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May 22, 2005

Daniel Okrent Leaves the New York Times.

Daniel Okrent leaves his job as the Public Editor of the New York Times. One great part of his valedictory piece is this:

2. Op-Ed columnist Paul Krugman has the disturbing habit of shaping, slicing and selectively citing numbers in a fashion that pleases his acolytes but leaves him open to substantive assaults. Maureen Dowd was still writing that Alberto R. Gonzales "called the Geneva Conventions 'quaint' " nearly two months after a correction in the news pages noted that Gonzales had specifically applied the term to Geneva provisions about commissary privileges, athletic uniforms and scientific instruments. Before his retirement in January, William Safire vexed me with his chronic assertion of clear links between Al Qaeda and Saddam Hussein, based on evidence only he seemed to possess.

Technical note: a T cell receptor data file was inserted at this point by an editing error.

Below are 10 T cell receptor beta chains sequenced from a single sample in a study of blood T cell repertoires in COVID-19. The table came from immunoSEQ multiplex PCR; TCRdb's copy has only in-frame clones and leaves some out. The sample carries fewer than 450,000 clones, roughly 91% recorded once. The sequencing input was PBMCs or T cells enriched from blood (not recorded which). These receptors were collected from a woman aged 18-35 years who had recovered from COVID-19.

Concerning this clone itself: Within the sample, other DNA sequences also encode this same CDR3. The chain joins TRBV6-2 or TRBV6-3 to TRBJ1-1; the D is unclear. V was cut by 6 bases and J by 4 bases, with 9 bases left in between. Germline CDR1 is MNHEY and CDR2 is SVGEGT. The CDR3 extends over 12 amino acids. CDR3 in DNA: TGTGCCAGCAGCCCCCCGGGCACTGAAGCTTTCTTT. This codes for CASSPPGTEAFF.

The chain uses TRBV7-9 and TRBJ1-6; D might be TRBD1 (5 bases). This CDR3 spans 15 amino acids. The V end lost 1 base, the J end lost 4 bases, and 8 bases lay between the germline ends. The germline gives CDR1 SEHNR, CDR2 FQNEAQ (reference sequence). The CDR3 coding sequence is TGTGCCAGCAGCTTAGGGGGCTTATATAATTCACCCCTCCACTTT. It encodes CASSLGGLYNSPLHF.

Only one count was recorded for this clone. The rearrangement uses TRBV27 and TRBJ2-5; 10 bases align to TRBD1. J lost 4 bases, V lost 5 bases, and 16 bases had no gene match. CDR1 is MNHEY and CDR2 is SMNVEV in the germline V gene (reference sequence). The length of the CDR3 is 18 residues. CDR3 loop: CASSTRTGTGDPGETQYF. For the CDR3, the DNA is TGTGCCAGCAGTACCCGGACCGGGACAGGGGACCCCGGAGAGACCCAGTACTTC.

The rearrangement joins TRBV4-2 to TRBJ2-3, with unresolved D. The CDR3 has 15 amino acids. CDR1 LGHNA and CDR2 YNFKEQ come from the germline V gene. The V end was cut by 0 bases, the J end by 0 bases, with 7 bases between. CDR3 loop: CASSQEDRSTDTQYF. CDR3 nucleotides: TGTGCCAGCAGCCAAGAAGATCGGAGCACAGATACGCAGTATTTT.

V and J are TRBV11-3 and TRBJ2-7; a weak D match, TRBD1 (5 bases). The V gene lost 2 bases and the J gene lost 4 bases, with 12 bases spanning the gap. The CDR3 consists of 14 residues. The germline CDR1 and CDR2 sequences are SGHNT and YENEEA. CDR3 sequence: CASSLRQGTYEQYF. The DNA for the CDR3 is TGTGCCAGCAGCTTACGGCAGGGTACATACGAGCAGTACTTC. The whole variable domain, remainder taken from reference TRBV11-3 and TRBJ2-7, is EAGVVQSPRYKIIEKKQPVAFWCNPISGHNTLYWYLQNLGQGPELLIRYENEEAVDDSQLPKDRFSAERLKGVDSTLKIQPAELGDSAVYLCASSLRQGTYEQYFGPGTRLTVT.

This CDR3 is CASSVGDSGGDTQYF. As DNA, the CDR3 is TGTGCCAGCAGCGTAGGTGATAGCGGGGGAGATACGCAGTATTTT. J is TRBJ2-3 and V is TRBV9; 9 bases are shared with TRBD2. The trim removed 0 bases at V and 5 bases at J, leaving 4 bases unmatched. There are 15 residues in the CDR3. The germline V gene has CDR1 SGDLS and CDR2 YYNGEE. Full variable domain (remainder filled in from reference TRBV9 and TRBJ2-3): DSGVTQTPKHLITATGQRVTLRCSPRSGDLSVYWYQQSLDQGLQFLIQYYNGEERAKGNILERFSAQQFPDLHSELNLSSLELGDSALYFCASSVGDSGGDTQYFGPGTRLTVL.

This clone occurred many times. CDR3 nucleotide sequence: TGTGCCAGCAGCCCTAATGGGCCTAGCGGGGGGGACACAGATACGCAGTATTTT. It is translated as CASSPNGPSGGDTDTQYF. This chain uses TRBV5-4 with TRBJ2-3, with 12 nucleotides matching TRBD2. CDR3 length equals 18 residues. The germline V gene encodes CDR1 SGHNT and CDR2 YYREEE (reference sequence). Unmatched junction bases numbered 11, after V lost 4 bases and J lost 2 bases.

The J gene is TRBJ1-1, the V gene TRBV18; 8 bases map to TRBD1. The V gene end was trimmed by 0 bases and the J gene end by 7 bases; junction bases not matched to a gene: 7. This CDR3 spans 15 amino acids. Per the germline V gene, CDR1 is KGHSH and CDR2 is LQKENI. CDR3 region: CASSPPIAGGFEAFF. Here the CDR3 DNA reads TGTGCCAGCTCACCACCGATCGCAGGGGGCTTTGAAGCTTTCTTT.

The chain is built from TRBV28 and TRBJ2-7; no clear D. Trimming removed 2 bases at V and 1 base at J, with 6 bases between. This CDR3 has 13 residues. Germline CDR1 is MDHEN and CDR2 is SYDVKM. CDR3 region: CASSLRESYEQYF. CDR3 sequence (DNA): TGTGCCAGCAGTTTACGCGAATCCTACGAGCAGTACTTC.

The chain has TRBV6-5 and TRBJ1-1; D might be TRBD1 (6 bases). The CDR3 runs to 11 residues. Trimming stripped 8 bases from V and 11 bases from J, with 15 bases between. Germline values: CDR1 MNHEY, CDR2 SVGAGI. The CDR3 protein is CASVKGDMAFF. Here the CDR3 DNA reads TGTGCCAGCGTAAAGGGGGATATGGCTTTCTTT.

No one deserves the personal vituperation that regularly comes Dowd's way, and some of Krugman's enemies are every bit as ideological (and consequently unfair) as he is. But that doesn't mean that their boss, publisher Arthur O. Sulzberger Jr., shouldn't hold his columnists to higher standards.

I didn't give Krugman, Dowd or Safire the chance to respond before writing the last two paragraphs. I decided to impersonate an opinion columnist.

I have to admit I’m in two minds about Krugman’s pieces. Of course the world would be a better place if he returned to explaining economics to the multitudes rather than his current highly partisan take. But that would also deprive me of my lucrative little sideline in correcting the selectivity of his facts and statistics (something which seems likely to go when the NYT starts charging for access to the OpEd pages anyway). Maybe Don Luskin is similarly conflicted (although he does seem to be angry with Okrent).

May 22, 2005 in Media | Permalink


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